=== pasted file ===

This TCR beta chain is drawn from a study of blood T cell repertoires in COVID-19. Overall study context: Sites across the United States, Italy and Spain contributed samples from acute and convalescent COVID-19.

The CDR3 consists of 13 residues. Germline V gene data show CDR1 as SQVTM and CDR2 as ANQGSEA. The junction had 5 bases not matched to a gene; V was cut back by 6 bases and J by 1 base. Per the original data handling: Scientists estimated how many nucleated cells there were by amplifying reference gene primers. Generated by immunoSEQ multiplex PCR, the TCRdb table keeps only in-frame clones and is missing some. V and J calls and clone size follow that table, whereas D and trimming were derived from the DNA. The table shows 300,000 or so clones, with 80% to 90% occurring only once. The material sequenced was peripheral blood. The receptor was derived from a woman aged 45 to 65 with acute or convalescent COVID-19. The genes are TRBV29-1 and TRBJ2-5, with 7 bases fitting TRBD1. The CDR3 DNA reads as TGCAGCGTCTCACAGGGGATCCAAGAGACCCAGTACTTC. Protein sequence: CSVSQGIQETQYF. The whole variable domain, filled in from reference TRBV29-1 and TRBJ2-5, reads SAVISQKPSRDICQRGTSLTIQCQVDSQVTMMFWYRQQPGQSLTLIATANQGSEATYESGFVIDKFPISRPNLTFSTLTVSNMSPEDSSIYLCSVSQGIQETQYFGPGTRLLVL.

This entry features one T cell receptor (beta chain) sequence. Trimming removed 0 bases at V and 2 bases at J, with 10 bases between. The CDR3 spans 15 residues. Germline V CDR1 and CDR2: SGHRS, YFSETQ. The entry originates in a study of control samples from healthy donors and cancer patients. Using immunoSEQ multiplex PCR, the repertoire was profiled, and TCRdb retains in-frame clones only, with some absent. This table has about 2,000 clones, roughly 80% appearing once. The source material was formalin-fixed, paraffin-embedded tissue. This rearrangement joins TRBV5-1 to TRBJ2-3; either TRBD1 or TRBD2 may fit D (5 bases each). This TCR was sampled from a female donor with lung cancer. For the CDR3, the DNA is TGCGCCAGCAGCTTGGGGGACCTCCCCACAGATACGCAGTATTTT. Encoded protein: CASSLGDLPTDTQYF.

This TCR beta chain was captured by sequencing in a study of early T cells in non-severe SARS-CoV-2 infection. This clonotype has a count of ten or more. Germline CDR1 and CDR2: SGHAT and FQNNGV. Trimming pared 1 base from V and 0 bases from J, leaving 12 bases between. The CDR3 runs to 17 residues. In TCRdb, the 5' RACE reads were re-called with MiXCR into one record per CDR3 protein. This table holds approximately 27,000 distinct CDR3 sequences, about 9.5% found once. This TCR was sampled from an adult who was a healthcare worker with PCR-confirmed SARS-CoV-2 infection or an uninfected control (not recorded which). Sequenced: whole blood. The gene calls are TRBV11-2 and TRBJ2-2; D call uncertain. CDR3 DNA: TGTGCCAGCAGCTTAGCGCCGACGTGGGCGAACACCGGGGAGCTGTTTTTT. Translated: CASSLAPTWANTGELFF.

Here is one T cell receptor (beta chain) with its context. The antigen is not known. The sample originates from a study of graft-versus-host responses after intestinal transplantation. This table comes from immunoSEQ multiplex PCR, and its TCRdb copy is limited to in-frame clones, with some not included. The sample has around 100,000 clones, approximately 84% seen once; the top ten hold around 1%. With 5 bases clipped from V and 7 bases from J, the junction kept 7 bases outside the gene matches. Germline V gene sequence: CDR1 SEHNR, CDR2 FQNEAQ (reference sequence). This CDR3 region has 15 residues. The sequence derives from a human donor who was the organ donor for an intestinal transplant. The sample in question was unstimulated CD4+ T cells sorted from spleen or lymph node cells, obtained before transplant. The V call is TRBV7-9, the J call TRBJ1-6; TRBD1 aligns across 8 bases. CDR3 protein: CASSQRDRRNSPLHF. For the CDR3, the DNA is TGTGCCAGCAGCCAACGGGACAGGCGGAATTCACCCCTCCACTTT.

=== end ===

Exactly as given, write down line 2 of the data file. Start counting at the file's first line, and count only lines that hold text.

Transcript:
The CDR3 consists of 13 residues. Germline V gene data show CDR1 as SQVTM and CDR2 as ANQGSEA. The junction had 5 bases not matched to a gene; V was cut back by 6 bases and J by 1 base. Per the original data handling: Scientists estimated how many nucleated cells there were by amplifying reference gene primers. Generated by immunoSEQ multiplex PCR, the TCRdb table keeps only in-frame clones and is missing some. V and J calls and clone size follow that table, whereas D and trimming were derived from the DNA. The table shows 300,000 or so clones, with 80% to 90% occurring only once. The material sequenced was peripheral blood. The receptor was derived from a woman aged 45 to 65 with acute or convalescent COVID-19. The genes are TRBV29-1 and TRBJ2-5, with 7 bases fitting TRBD1. The CDR3 DNA reads as TGCAGCGTCTCACAGGGGATCCAAGAGACCCAGTACTTC. Protein sequence: CSVSQGIQETQYF. The whole variable domain, filled in from reference TRBV29-1 and TRBJ2-5, reads SAVISQKPSRDICQRGTSLTIQCQVDSQVTMMFWYRQQPGQSLTLIATANQGSEATYESGFVIDKFPISRPNLTFSTLTVSNMSPEDSSIYLCSVSQGIQETQYFGPGTRLLVL.